As the consolidation process is connected with signing an agreement for secured debt, the consumer will have to guarantee this new amount with a collateral like his apartment or another type of real estate. If this collateral is highly evaluated, this will result in a lower monthly interest rate. But if the consumer falls behind with the new secured debt’s payments his property (or the material item, marked as a collateral) can be forcefully seized with a court order.
When choosing consolidation for debts, the consumer will have more time for disbursement. But the smaller the amount is and the longer the repayment period is, the higher gets the total monetary sum of the whole debt. Furthermore, the payments, which have to be paid per month, are fixed and not flexible, meaning the debtor cannot transfer only minimum amounts, but the full monthly sum negotiated prior to the formation of the contract.
Debt consolidation can also be implemented my borrowing unsecured debt, which can be beneficial for the consumer- debtor’s property will not be at risk when using an unsecured loan for the consolidation of debt. The negative feature is that this option is possible if a very good credit report is available. The grant of an unsecured debt is based and depends on consumer’s credit score and monthly wage income. Other cons are that when a consumer chooses unsecured debt consolidation, he either might not qualify (because of sterling credit lack) and also the interest percentage for monthly payments will be palpably higher.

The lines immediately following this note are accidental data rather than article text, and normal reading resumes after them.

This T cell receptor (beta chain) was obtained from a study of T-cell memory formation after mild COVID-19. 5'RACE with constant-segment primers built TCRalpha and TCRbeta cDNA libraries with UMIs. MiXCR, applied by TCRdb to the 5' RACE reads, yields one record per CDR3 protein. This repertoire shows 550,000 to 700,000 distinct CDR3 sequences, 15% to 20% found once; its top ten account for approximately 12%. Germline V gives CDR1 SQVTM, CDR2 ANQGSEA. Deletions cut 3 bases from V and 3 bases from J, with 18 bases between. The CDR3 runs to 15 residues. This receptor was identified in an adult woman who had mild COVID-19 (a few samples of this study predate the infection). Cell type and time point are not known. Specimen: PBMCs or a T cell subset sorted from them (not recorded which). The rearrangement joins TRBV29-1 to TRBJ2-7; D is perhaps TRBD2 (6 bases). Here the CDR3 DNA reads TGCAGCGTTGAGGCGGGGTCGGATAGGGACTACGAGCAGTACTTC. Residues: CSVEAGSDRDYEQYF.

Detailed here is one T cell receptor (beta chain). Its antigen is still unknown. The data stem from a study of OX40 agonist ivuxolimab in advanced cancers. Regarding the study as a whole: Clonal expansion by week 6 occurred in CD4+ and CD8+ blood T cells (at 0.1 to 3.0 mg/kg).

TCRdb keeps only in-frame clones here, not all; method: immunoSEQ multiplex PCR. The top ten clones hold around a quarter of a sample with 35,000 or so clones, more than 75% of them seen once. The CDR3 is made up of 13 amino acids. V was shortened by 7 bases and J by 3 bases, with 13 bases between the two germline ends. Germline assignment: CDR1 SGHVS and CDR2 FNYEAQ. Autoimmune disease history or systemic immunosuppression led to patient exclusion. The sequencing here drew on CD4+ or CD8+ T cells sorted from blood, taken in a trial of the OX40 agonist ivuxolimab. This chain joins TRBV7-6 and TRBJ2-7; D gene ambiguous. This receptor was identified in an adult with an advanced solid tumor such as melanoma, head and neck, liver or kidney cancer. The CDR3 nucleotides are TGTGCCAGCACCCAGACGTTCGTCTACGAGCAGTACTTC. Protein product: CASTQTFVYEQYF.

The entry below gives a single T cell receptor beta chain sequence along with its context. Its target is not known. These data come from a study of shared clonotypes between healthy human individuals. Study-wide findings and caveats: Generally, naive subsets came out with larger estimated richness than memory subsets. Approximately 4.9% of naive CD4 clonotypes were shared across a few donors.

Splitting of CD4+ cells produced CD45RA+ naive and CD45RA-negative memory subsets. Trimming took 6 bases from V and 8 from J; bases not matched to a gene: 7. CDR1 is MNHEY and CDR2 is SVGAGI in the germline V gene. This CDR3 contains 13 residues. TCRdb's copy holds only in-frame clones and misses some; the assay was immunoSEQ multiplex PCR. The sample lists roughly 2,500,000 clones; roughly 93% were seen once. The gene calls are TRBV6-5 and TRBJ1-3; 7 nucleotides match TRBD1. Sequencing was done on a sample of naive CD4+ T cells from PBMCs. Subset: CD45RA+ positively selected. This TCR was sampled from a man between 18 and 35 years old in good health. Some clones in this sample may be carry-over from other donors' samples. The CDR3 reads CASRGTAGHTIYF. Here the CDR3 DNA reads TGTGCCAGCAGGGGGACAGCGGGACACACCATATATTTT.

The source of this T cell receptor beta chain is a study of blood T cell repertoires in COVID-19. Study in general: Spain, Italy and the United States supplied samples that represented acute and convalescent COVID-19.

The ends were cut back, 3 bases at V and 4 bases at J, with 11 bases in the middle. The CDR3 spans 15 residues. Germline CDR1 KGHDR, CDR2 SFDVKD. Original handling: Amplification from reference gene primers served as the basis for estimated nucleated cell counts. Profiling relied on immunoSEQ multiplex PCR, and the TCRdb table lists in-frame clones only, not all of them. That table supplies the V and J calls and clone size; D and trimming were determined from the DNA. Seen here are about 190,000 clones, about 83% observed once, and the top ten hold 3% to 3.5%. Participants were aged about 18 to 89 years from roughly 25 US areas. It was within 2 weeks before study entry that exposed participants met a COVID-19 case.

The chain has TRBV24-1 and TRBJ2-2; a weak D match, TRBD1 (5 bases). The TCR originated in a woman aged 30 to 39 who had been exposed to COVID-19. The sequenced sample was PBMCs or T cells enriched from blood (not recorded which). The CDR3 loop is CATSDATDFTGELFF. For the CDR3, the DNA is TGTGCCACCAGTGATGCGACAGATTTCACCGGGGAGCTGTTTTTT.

The limitation period in the UK is determined by the Limitation Act 1980 (http://www.legislation.gov.uk/ukpga/1980/58) and is exactly 6 years. According to the Act, if the creditor hasn’t required a debt settlement within these 6 years, and hasn’t contacted the debtor in any way, the debt is considered as invalid and the case is ceased. After these six years, the creditor cannot start legal proceedings; the debt is named as “time-barred”; and the late period falls under the legal term “laches”, which refers to an inconsistent delay in pursuing the right to claim settlement of a debt amount. Such late attempts occur mostly when the default amount has been sold to a debt buyer or from one debt collection agency to another.
The Limitation Act also consists of a part, where personal injuries, defective products, or life-fatal accidents, etc. are considered as exceptions and may not comply with the Act. Such cases can be prolonged up to 3 more years on top of the original 6-years limitation period.
According to the Limitation Act 1980, there are some debts, which have no valid statute of limitation and cannot be collected by debt recovery agents. Such are the debts, deriving from unpaid taxes, healthcare and medical bills, student loans, unpaid child support taxes, etc., as all fall under the term government debts. They are reported straight to the UK credit bureau and are not collected by DCAs (Debt Collection Agencies), but by the government. Usually, the collection methods for such default amounts are either tax refund interception or wage garnishment (according to UK law, it cannot exceed 25% of debtor’s net monthly wage; but it can depend on the area of living and amount of monthly wage).